And our absolutely truthful answer is: “We love all dogs – you and your dog are welcome here!” And the next comment, inevitably, is why little dogs?

Simply put – it’s harder to find “stuff” for small dogs, so, as small dog people, we created the shop we needed.

Put in perspective: there’s not a lot of size difference between a harness for a 60 lb. dog and a 70 lb. dog. There’s a huge size difference between a harness for a 5 lb. dog and a 15 lb. dog. The 15 lb. dog is three times the size of the five pounder!

Talking dog breed sizes

This week Hope was interviewed for a story about “small dog breeds for big dog people.” We suppose that when people are looking to downsize, they may want to shrink their dogs, too!

But as we told the reporter, different dog breeds were developed to do different “jobs” – and most of those jobs aren’t interchangeable.

Born this way

mastiff looking at camera

Most bigger dog breeds have the jobs of protecting, herding, sporting, or hunting. All of those jobs are done alongside people, with dog and human acting as a team. The sport of dog obedience, to this day, follows some of the traditions of long ago. Dogs “heel” on the left so that their humans’ right hand was free for fighting, or shooting, or using whatever tool the job required.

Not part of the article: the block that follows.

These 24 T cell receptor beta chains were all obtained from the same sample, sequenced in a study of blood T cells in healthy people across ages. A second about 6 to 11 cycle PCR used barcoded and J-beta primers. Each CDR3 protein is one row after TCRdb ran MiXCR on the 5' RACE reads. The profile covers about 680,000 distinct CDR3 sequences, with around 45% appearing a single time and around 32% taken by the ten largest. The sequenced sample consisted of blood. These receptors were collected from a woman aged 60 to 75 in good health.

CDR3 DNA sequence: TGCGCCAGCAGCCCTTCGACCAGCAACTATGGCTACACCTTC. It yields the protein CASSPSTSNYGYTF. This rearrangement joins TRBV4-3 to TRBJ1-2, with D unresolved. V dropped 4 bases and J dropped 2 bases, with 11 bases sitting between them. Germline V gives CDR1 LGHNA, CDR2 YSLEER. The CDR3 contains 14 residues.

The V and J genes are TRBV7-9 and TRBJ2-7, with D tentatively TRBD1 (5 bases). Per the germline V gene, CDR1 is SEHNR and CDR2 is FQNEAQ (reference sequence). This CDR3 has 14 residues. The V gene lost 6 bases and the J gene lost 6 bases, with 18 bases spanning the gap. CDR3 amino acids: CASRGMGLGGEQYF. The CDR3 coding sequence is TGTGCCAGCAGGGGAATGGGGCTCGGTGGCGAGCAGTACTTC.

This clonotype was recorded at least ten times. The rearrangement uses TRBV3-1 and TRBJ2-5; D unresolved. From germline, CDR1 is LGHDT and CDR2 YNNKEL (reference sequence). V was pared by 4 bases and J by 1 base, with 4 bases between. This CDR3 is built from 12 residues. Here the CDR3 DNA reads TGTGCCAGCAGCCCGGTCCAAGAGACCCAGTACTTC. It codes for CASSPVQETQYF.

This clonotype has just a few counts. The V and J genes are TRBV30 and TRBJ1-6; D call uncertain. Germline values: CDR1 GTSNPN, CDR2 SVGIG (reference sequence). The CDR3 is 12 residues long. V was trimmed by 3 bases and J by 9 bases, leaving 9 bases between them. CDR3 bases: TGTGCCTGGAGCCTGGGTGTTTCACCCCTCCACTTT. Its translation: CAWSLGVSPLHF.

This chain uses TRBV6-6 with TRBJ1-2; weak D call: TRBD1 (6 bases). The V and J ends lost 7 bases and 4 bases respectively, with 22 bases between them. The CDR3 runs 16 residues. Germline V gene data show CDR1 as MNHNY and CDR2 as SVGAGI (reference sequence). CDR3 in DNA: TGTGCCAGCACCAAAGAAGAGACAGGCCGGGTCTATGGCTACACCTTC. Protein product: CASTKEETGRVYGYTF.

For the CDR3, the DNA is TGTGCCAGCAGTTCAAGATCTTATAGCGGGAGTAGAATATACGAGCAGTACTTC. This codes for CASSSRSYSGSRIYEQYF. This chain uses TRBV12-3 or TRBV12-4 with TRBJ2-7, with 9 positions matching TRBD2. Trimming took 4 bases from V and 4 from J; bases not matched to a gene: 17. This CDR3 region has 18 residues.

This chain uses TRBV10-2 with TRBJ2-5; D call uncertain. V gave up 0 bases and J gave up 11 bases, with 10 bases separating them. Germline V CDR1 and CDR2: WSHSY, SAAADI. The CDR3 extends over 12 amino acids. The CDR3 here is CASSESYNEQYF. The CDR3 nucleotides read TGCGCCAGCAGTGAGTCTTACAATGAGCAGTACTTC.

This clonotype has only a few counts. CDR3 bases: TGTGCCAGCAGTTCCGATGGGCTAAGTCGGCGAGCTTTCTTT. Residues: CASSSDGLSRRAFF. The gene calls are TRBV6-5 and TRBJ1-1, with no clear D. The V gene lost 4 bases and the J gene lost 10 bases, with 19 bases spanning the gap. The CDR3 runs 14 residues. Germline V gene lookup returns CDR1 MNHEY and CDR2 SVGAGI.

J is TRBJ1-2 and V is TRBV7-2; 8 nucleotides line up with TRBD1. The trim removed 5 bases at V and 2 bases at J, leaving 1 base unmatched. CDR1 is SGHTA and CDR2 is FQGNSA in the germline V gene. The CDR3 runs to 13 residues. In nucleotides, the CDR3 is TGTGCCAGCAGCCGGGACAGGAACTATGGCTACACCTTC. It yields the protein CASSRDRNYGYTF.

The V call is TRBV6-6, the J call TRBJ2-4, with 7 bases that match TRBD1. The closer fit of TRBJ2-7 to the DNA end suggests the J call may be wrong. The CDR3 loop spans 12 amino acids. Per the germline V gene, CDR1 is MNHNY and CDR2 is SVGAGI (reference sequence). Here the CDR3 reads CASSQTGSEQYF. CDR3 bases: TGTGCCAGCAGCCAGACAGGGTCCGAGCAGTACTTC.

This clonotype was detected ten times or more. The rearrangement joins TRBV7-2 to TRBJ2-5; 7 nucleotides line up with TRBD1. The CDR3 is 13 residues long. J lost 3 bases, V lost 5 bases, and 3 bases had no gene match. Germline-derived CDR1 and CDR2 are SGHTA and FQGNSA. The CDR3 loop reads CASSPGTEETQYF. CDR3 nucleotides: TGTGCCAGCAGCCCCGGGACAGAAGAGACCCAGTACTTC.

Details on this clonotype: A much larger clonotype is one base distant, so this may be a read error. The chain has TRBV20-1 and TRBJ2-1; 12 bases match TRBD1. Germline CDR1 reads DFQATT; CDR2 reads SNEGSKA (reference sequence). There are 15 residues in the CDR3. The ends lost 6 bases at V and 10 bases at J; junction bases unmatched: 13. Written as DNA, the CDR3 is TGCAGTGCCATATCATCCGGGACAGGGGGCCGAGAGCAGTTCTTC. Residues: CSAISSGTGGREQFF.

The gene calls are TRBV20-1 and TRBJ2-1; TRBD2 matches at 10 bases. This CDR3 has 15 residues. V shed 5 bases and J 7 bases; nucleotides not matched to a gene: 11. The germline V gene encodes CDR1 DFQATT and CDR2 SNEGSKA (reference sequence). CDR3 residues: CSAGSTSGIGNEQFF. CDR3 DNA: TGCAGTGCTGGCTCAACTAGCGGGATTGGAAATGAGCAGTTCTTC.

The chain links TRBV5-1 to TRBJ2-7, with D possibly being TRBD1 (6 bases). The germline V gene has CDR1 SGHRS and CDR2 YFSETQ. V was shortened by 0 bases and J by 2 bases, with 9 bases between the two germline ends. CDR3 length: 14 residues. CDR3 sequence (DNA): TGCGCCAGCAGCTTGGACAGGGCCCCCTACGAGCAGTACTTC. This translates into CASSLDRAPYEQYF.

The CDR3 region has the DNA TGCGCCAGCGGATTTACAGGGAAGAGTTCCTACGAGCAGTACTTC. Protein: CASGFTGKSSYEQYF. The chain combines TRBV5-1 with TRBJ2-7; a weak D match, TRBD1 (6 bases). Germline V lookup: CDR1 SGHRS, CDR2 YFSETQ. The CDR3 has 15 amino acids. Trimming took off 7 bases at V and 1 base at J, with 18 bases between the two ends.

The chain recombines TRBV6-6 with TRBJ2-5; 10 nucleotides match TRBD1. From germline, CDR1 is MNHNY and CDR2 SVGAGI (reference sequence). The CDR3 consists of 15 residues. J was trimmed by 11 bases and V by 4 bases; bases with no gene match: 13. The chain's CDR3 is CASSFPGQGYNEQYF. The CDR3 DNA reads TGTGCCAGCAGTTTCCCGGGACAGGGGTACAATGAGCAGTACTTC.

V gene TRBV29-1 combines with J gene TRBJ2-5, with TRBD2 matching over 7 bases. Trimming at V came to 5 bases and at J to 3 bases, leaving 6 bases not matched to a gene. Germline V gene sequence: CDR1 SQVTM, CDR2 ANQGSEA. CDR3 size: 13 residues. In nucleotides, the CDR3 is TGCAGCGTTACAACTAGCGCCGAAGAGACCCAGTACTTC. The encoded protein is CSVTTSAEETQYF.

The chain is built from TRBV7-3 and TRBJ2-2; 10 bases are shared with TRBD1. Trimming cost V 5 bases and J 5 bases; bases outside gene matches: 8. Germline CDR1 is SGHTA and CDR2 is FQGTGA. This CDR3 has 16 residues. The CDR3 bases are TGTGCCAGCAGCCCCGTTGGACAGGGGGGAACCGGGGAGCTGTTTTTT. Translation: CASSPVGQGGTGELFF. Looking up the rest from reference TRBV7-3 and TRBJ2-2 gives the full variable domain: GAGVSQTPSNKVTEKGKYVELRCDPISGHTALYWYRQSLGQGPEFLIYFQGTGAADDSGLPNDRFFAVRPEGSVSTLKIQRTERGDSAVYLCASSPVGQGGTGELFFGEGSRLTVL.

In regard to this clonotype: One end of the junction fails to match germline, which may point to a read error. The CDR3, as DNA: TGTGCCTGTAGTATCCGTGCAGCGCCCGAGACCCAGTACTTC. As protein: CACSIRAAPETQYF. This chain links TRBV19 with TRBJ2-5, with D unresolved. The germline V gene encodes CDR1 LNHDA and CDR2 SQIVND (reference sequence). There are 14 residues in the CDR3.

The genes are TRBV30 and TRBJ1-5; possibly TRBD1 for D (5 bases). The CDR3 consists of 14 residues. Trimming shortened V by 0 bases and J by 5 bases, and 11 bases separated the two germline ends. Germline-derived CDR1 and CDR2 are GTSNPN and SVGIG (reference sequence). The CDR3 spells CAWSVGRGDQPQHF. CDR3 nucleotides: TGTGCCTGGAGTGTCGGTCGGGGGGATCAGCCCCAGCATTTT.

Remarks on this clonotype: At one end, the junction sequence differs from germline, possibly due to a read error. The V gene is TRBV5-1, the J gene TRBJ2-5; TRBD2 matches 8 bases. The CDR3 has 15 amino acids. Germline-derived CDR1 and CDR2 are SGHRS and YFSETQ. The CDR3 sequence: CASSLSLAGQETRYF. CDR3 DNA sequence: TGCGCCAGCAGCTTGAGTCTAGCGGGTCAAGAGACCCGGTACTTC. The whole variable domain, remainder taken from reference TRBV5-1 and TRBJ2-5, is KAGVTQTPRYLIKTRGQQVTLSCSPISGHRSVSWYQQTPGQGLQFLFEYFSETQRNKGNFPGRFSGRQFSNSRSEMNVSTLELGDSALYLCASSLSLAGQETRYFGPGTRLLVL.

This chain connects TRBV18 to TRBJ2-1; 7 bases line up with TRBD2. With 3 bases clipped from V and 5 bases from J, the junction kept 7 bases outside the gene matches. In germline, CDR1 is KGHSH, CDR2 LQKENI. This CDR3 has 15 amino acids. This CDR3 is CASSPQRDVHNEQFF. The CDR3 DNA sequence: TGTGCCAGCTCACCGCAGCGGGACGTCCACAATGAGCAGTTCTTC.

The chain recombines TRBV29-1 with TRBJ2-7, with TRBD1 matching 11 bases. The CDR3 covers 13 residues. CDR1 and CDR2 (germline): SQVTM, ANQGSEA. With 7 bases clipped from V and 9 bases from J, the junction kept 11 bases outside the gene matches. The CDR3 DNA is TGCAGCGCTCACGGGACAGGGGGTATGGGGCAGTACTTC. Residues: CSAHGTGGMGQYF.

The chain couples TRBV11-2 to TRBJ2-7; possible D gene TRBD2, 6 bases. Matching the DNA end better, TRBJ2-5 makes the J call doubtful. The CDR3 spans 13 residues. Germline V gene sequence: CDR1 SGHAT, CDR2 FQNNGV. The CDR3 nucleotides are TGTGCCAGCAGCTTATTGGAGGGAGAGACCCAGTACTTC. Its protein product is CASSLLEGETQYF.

Different jobs, different looks

Smaller dog breeds do different jobs – the ones they were bred to do. Pest control is a specialty of most little dog breeds. For example, the adorable and elegant-looking Yorkshire Terrier is a determined little ratter whose original job was to keep the fabric mills of Yorkshire free of pests.

Bred for the job

Fox terrier head shot, 3/4 view looking to left

The other main “job” of little dogs is companionship. In today’s world, dogs of all sizes fill this role. Although it’s always a good idea to keep in mind the dog’s original function. A Border Collie isn’t well-suited to life in a city apartment where the owner works all day. Just as a Pug may not be the best companion for a marathon runner who wants an exercise buddy.